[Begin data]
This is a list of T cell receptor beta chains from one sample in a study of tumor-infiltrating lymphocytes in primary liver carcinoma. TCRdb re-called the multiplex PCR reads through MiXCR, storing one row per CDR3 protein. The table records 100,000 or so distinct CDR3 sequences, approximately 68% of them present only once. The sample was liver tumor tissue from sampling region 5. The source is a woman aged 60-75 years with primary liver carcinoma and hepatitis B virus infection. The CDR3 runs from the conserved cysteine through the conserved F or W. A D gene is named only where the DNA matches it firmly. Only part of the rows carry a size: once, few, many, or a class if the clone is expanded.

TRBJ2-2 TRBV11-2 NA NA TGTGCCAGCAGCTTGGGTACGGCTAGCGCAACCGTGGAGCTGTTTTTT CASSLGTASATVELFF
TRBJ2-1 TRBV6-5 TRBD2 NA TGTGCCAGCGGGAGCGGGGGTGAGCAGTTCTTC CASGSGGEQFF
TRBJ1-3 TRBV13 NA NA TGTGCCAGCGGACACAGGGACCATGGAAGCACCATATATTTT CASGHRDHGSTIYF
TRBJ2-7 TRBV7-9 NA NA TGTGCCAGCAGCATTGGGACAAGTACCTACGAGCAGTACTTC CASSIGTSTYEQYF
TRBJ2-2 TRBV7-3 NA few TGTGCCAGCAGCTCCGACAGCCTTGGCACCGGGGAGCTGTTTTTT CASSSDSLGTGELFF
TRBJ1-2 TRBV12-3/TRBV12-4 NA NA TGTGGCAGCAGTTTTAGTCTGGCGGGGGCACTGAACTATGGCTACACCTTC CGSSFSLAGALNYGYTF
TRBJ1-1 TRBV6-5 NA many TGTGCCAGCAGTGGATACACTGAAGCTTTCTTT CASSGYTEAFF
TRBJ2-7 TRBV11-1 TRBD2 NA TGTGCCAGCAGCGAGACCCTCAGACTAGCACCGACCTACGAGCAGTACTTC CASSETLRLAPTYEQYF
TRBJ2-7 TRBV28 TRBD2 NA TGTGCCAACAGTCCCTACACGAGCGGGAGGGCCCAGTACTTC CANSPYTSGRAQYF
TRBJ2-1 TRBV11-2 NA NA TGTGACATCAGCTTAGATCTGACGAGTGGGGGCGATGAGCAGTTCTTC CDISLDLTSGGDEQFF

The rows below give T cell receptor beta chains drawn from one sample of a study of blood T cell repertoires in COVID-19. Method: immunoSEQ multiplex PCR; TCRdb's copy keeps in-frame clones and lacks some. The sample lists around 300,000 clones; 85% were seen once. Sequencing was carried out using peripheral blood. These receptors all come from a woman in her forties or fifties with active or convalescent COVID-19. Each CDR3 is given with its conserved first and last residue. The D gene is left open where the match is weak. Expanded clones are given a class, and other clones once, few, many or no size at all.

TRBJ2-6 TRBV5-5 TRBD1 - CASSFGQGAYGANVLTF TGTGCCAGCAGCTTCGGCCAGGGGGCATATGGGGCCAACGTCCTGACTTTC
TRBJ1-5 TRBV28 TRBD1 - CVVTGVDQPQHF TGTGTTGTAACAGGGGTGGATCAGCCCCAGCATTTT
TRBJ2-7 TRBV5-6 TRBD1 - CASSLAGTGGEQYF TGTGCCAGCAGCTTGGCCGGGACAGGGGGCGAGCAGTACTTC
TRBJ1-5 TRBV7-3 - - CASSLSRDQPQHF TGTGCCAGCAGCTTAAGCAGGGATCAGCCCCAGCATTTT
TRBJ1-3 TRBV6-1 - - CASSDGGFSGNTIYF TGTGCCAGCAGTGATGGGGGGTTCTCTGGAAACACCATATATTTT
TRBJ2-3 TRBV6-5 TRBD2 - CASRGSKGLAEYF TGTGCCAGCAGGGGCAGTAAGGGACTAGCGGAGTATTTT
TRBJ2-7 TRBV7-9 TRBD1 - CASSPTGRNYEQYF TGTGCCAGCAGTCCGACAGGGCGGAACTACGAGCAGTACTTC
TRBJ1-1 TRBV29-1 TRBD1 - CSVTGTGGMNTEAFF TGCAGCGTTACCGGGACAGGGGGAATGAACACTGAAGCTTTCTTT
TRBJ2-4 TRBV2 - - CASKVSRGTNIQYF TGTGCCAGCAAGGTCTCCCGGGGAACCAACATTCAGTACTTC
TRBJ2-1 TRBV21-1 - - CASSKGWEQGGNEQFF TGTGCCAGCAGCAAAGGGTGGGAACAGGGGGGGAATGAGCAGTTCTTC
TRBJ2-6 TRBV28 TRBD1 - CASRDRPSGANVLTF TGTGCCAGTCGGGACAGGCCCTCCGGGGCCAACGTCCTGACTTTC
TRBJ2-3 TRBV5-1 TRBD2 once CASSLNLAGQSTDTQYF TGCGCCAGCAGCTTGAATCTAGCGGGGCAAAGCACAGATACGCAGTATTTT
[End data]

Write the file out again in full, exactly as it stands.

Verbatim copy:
This is a list of T cell receptor beta chains from one sample in a study of tumor-infiltrating lymphocytes in primary liver carcinoma. TCRdb re-called the multiplex PCR reads through MiXCR, storing one row per CDR3 protein. The table records 100,000 or so distinct CDR3 sequences, approximately 68% of them present only once. The sample was liver tumor tissue from sampling region 5. The source is a woman aged 60-75 years with primary liver carcinoma and hepatitis B virus infection. The CDR3 runs from the conserved cysteine through the conserved F or W. A D gene is named only where the DNA matches it firmly. Only part of the rows carry a size: once, few, many, or a class if the clone is expanded.

TRBJ2-2 TRBV11-2 NA NA TGTGCCAGCAGCTTGGGTACGGCTAGCGCAACCGTGGAGCTGTTTTTT CASSLGTASATVELFF
TRBJ2-1 TRBV6-5 TRBD2 NA TGTGCCAGCGGGAGCGGGGGTGAGCAGTTCTTC CASGSGGEQFF
TRBJ1-3 TRBV13 NA NA TGTGCCAGCGGACACAGGGACCATGGAAGCACCATATATTTT CASGHRDHGSTIYF
TRBJ2-7 TRBV7-9 NA NA TGTGCCAGCAGCATTGGGACAAGTACCTACGAGCAGTACTTC CASSIGTSTYEQYF
TRBJ2-2 TRBV7-3 NA few TGTGCCAGCAGCTCCGACAGCCTTGGCACCGGGGAGCTGTTTTTT CASSSDSLGTGELFF
TRBJ1-2 TRBV12-3/TRBV12-4 NA NA TGTGGCAGCAGTTTTAGTCTGGCGGGGGCACTGAACTATGGCTACACCTTC CGSSFSLAGALNYGYTF
TRBJ1-1 TRBV6-5 NA many TGTGCCAGCAGTGGATACACTGAAGCTTTCTTT CASSGYTEAFF
TRBJ2-7 TRBV11-1 TRBD2 NA TGTGCCAGCAGCGAGACCCTCAGACTAGCACCGACCTACGAGCAGTACTTC CASSETLRLAPTYEQYF
TRBJ2-7 TRBV28 TRBD2 NA TGTGCCAACAGTCCCTACACGAGCGGGAGGGCCCAGTACTTC CANSPYTSGRAQYF
TRBJ2-1 TRBV11-2 NA NA TGTGACATCAGCTTAGATCTGACGAGTGGGGGCGATGAGCAGTTCTTC CDISLDLTSGGDEQFF

The rows below give T cell receptor beta chains drawn from one sample of a study of blood T cell repertoires in COVID-19. Method: immunoSEQ multiplex PCR; TCRdb's copy keeps in-frame clones and lacks some. The sample lists around 300,000 clones; 85% were seen once. Sequencing was carried out using peripheral blood. These receptors all come from a woman in her forties or fifties with active or convalescent COVID-19. Each CDR3 is given with its conserved first and last residue. The D gene is left open where the match is weak. Expanded clones are given a class, and other clones once, few, many or no size at all.

TRBJ2-6 TRBV5-5 TRBD1 - CASSFGQGAYGANVLTF TGTGCCAGCAGCTTCGGCCAGGGGGCATATGGGGCCAACGTCCTGACTTTC
TRBJ1-5 TRBV28 TRBD1 - CVVTGVDQPQHF TGTGTTGTAACAGGGGTGGATCAGCCCCAGCATTTT
TRBJ2-7 TRBV5-6 TRBD1 - CASSLAGTGGEQYF TGTGCCAGCAGCTTGGCCGGGACAGGGGGCGAGCAGTACTTC
TRBJ1-5 TRBV7-3 - - CASSLSRDQPQHF TGTGCCAGCAGCTTAAGCAGGGATCAGCCCCAGCATTTT
TRBJ1-3 TRBV6-1 - - CASSDGGFSGNTIYF TGTGCCAGCAGTGATGGGGGGTTCTCTGGAAACACCATATATTTT
TRBJ2-3 TRBV6-5 TRBD2 - CASRGSKGLAEYF TGTGCCAGCAGGGGCAGTAAGGGACTAGCGGAGTATTTT
TRBJ2-7 TRBV7-9 TRBD1 - CASSPTGRNYEQYF TGTGCCAGCAGTCCGACAGGGCGGAACTACGAGCAGTACTTC
TRBJ1-1 TRBV29-1 TRBD1 - CSVTGTGGMNTEAFF TGCAGCGTTACCGGGACAGGGGGAATGAACACTGAAGCTTTCTTT
TRBJ2-4 TRBV2 - - CASKVSRGTNIQYF TGTGCCAGCAAGGTCTCCCGGGGAACCAACATTCAGTACTTC
TRBJ2-1 TRBV21-1 - - CASSKGWEQGGNEQFF TGTGCCAGCAGCAAAGGGTGGGAACAGGGGGGGAATGAGCAGTTCTTC
TRBJ2-6 TRBV28 TRBD1 - CASRDRPSGANVLTF TGTGCCAGTCGGGACAGGCCCTCCGGGGCCAACGTCCTGACTTTC
TRBJ2-3 TRBV5-1 TRBD2 once CASSLNLAGQSTDTQYF TGCGCCAGCAGCTTGAATCTAGCGGGGCAAAGCACAGATACGCAGTATTTT